South Carolina Judge Won't Block 2 Controversial Executions

They're scheduled for June 18 and June 25
By Newser Editors and Wire Services
Posted Jun 9, 2021 12:27 AM CDT
South Carolina Judge Won't Block 2 Controversial Executions
This March 2019, file photo, provided by the South Carolina Department of Corrections shows the state's electric chair in Columbia, S.C.   (Kinard Lisbon/South Carolina Department of Corrections via AP, File)

A South Carolina judge on Tuesday refused to block two executions set for later this month as she considers a lawsuit over the state’s new capital punishment law, which effectively forces condemned prisoners to choose to die by either the electric chair or firing squad. State Circuit Judge Jocelyn Newman issued the decision to let the planned executions of Brad Sigmon and Freddie Owens proceed after their attorneys had argued in court that the men should not be executed while the lawsuit is pending, the AP reports. The two “have little likelihood of success on the merits of their claim,” Newman wrote. If the executions proceed as scheduled, Owens and Sigmon would likely die in the state’s electric chair, as prisons officials say they can’t get hold of lethal injection drugs and have yet to put together a firing squad.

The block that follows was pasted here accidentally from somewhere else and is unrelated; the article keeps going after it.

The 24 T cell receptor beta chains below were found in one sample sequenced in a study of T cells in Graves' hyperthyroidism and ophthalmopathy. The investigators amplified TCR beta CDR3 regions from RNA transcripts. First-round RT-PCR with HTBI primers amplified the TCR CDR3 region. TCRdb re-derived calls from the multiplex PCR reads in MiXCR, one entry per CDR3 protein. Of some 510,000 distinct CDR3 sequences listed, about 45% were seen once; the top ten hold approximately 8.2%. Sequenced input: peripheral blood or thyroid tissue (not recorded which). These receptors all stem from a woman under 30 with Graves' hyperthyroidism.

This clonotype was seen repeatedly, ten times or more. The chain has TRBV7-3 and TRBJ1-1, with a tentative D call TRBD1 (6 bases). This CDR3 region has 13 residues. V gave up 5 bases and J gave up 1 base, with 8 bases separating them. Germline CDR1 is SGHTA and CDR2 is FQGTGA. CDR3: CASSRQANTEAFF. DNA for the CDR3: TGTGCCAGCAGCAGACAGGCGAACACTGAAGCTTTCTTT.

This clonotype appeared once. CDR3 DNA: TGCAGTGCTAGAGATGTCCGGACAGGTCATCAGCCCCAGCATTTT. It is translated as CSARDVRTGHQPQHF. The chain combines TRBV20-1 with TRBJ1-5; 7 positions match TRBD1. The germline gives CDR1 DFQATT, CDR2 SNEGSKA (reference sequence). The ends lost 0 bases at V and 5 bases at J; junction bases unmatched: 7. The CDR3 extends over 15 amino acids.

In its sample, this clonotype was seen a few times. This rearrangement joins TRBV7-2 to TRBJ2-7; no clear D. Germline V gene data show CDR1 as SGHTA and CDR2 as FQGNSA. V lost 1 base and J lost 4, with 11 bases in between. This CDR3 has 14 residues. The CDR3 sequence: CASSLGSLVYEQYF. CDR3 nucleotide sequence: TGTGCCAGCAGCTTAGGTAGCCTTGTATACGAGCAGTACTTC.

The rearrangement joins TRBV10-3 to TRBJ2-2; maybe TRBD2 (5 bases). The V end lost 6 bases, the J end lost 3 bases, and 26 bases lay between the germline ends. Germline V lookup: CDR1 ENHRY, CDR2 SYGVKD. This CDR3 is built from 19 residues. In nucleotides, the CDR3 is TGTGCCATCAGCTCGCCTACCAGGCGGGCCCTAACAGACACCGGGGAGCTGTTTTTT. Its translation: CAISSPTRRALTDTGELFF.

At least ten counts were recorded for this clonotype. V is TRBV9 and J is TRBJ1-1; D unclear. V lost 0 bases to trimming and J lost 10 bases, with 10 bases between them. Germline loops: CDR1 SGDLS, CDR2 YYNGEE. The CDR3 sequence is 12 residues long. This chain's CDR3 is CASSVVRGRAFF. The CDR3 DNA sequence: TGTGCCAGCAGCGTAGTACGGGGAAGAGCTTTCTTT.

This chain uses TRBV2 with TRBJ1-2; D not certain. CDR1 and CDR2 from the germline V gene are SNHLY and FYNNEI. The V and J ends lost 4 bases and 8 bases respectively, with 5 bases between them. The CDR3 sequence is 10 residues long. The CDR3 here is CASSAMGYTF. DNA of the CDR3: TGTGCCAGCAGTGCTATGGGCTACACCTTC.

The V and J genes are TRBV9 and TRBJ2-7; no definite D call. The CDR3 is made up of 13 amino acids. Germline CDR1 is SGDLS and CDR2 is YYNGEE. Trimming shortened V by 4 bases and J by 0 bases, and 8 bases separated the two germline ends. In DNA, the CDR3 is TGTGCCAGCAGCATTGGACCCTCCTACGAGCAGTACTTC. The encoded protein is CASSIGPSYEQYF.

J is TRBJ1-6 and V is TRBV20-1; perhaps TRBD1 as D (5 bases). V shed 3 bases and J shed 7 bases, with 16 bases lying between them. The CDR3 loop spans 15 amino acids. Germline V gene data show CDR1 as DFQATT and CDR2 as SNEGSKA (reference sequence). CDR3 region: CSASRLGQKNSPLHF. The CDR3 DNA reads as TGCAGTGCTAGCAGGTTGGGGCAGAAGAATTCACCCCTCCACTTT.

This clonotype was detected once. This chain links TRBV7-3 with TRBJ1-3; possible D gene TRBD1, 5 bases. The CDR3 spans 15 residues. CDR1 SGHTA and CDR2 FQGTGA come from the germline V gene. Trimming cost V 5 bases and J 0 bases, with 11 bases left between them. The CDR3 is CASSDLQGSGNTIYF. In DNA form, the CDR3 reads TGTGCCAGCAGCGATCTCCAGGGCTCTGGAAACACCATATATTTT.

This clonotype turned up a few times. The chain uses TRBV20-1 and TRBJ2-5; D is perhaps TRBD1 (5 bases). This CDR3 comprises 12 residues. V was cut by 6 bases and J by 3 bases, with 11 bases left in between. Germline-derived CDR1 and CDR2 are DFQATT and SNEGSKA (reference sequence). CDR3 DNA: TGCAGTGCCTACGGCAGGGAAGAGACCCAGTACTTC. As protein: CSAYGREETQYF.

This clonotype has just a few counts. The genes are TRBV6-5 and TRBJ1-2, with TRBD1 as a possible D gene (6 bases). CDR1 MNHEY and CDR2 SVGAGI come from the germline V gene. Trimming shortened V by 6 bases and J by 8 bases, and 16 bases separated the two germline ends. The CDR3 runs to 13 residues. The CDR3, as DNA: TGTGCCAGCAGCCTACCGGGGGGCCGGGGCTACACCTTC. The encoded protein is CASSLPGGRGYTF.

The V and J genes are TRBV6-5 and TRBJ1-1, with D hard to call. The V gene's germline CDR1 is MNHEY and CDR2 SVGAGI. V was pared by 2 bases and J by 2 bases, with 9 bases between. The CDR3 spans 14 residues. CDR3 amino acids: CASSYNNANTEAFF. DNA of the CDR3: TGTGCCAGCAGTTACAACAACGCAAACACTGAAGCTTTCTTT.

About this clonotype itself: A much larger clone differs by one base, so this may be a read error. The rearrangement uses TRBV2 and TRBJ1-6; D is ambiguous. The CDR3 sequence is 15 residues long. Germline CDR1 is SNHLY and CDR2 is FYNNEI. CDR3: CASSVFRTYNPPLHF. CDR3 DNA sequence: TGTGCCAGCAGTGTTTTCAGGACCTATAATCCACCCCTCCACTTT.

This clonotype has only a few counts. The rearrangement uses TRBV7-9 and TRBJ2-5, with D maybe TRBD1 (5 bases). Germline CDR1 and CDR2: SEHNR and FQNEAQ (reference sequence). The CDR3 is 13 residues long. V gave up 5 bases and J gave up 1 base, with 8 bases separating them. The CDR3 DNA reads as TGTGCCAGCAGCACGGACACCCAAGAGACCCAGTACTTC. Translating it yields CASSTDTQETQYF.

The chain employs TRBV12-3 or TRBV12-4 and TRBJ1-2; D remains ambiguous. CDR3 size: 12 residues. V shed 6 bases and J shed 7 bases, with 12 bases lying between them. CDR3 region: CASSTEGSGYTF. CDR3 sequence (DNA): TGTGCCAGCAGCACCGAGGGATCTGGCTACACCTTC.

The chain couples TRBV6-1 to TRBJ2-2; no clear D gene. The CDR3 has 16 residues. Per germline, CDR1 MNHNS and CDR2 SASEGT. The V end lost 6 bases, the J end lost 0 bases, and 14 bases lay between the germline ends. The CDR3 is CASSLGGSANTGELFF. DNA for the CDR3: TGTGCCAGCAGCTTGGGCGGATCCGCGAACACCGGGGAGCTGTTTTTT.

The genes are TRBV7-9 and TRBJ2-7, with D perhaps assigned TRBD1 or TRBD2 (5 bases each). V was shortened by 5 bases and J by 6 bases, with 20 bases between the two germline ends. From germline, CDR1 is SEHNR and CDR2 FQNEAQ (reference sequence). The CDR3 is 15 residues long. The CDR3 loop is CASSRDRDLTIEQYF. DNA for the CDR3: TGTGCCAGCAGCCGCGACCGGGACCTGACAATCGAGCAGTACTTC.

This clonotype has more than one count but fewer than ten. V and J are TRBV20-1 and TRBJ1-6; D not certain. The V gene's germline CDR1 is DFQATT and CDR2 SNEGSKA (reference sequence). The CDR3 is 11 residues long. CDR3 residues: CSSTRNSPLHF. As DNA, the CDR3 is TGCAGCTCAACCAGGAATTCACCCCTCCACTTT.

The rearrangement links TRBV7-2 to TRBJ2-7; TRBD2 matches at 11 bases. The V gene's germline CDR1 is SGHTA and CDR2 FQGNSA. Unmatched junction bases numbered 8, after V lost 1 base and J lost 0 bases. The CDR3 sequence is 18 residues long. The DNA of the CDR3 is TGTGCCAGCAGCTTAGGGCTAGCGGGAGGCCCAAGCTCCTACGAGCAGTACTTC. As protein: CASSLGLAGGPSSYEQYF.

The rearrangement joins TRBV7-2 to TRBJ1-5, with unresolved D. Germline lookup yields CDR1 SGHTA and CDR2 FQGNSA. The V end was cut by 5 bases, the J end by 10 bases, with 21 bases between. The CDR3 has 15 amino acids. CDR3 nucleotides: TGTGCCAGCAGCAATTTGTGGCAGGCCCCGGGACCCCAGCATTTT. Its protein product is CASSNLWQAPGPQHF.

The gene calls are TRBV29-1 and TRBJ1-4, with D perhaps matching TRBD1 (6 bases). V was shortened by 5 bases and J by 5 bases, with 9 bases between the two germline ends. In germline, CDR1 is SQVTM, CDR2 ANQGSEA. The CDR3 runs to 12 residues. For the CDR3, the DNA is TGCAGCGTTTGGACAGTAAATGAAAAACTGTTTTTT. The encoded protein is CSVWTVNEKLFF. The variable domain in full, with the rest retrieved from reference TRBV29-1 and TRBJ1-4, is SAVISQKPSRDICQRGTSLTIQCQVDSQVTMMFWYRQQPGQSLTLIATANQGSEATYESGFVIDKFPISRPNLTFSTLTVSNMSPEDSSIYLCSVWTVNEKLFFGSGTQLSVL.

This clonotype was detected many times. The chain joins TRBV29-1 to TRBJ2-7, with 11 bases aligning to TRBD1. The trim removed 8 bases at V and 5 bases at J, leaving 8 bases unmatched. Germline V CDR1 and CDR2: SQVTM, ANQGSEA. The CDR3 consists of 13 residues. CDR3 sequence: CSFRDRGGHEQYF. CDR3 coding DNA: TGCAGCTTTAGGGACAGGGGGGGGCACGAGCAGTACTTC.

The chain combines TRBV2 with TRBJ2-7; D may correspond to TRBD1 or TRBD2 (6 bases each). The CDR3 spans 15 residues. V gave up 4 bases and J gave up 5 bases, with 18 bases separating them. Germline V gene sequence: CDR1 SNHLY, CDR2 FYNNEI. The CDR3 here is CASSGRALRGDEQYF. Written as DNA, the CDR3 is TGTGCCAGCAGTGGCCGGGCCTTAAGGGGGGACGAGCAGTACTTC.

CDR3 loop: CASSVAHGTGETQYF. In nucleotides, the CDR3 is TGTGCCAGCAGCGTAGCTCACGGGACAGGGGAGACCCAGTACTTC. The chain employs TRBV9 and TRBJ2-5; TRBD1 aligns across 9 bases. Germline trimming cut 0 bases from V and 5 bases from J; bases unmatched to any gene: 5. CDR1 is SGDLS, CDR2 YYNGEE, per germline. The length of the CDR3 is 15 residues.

The lawsuit was filed shortly after Gov. Henry McMaster signed into law the bill aimed at restarting executions after an involuntary 10-year pause that the state attributes to an inability to procure lethal injection drugs. Lethal injection remains the default method, but the new law compels the condemned to choose between electrocution and a firing squad if drugs aren’t available. Attorneys for the two men say they can’t be electrocuted or shot since they were sentenced under a prior law that made lethal injection the default execution method. Both Sigmon and Owens are also seeking to block their scheduled deaths by electrocution in federal court, where they argue electrocution is cruel and inhumane and that state officials aren’t trying hard enough to obtain lethal injection drugs. A court hearing on that challenge is set for Wednesday.

(More South Carolina stories.)

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